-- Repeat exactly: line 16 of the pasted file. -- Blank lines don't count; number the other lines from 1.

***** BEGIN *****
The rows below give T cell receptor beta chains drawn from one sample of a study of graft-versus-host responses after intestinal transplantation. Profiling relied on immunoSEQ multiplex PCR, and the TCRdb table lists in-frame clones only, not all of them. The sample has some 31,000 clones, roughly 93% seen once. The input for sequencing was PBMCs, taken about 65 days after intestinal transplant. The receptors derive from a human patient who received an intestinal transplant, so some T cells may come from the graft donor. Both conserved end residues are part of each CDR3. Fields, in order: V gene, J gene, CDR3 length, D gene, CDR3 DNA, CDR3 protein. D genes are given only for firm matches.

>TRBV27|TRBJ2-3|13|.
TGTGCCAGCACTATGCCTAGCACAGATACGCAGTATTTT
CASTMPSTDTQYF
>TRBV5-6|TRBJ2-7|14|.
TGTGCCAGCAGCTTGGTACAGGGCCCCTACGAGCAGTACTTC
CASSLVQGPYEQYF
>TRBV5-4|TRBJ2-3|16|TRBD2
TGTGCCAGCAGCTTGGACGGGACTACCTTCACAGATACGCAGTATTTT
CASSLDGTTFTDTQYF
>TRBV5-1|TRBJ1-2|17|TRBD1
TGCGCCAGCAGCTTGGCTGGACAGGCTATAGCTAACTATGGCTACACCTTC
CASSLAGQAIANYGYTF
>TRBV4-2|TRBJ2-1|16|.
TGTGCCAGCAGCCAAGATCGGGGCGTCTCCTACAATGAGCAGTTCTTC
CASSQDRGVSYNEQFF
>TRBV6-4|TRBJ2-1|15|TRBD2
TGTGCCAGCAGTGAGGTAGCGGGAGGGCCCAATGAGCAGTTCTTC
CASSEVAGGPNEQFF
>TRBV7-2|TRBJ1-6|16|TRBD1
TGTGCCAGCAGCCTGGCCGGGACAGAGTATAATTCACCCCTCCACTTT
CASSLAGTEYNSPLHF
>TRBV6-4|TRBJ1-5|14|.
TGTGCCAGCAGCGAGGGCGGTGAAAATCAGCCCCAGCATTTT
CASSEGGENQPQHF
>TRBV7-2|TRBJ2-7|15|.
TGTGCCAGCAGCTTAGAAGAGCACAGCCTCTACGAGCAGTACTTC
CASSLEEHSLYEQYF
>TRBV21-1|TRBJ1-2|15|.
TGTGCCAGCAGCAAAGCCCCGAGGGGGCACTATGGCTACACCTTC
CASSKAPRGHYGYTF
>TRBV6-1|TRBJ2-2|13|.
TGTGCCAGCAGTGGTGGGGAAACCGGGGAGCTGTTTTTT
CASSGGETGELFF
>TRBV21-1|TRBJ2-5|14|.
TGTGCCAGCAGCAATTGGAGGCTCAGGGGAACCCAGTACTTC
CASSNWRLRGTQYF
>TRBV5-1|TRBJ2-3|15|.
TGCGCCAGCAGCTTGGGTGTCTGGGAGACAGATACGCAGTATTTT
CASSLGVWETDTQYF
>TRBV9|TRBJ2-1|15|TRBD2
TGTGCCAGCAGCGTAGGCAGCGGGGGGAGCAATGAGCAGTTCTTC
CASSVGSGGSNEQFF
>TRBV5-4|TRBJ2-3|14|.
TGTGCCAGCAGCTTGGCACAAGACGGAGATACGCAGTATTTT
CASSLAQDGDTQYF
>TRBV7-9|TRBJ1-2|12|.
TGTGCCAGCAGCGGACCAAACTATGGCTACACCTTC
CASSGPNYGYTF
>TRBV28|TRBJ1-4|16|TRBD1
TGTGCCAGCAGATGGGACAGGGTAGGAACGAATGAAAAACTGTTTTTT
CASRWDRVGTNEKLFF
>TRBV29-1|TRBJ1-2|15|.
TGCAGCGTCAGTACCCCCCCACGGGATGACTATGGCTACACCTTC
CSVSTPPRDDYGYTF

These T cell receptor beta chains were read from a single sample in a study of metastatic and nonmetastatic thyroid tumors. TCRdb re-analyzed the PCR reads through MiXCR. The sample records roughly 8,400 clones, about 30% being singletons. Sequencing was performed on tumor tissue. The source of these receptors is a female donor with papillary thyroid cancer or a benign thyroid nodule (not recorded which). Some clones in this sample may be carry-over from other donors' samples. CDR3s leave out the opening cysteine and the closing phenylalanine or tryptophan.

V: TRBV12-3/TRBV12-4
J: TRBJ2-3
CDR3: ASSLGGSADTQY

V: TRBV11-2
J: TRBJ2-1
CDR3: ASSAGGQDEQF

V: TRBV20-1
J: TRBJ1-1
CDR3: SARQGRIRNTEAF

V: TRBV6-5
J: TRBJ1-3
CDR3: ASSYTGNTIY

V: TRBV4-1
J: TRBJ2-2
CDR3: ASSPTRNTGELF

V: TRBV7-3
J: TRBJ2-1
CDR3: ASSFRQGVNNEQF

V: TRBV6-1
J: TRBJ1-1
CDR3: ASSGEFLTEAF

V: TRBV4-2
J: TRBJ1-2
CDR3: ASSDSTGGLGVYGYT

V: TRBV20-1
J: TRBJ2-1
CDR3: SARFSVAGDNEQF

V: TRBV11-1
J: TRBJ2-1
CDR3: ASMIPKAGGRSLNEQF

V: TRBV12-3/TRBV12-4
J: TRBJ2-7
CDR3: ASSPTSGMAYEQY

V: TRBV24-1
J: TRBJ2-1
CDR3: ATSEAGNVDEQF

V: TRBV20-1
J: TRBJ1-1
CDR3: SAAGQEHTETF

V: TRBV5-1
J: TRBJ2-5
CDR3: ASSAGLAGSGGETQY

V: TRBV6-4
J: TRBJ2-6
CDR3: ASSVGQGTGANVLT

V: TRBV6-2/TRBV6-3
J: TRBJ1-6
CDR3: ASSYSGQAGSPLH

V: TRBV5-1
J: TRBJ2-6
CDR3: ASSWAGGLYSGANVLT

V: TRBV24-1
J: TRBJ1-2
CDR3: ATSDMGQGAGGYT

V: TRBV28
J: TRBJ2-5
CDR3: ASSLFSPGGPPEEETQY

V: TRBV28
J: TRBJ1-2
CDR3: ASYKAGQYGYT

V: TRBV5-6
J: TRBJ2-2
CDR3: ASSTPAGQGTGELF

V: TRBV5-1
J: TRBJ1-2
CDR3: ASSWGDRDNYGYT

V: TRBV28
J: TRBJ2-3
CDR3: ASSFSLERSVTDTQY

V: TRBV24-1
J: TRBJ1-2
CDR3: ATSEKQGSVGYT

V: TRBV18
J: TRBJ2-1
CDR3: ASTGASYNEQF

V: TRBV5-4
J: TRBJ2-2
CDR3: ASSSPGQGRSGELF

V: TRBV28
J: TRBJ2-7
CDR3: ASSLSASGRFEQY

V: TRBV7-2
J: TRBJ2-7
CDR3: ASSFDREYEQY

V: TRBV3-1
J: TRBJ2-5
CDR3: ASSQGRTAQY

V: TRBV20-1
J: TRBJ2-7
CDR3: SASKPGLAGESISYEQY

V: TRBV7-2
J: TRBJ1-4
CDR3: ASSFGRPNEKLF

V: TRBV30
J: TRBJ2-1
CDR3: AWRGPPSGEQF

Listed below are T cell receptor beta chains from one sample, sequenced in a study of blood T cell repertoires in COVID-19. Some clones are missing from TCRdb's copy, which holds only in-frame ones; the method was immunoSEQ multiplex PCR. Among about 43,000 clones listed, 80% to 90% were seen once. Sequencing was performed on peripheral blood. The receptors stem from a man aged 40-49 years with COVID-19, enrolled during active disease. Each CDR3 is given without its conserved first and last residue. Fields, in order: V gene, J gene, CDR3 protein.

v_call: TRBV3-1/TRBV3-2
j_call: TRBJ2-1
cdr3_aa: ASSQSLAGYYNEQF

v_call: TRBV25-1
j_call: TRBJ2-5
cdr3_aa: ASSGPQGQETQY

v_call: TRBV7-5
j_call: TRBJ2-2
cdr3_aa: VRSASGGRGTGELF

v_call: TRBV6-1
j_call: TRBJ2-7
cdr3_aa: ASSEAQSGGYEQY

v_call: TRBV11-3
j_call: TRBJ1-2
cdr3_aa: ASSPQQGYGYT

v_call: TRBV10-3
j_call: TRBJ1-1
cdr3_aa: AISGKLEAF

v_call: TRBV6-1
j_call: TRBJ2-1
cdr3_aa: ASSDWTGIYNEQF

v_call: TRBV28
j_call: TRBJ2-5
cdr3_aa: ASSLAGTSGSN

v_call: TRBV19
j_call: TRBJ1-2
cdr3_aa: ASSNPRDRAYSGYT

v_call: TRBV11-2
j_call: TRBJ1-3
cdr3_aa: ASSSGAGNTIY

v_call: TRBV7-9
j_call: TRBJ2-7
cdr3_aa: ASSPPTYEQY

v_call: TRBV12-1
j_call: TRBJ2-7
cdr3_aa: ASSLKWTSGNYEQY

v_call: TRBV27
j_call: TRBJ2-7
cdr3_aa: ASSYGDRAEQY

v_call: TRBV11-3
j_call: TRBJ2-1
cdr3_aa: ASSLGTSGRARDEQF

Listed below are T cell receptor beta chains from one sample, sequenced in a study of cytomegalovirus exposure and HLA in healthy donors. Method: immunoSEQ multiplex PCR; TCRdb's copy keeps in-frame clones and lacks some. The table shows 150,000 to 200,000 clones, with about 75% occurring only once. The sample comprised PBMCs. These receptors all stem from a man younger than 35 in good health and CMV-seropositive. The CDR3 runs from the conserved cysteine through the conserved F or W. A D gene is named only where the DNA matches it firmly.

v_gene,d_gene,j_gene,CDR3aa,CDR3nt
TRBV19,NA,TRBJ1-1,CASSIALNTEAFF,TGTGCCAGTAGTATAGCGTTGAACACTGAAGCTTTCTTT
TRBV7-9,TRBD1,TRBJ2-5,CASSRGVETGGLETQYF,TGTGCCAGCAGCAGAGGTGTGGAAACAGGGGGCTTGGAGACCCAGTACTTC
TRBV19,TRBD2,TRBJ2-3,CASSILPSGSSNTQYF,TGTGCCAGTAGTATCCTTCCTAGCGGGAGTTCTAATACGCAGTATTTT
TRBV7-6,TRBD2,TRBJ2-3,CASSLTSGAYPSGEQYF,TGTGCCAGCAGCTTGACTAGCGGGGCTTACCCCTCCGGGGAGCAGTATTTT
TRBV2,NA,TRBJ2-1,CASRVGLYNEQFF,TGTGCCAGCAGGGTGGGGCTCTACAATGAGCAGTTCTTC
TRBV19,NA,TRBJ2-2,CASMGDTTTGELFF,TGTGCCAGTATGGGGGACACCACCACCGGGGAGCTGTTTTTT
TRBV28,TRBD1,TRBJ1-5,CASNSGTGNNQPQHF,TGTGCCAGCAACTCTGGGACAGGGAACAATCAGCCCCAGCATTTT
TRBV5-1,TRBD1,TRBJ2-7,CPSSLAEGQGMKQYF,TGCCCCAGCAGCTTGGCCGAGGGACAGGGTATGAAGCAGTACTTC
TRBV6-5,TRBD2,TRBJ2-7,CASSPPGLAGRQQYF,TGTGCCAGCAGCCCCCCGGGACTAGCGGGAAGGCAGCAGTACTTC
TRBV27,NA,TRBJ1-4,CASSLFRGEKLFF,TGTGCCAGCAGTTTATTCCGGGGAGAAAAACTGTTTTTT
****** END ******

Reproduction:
CASSQDRGVSYNEQFF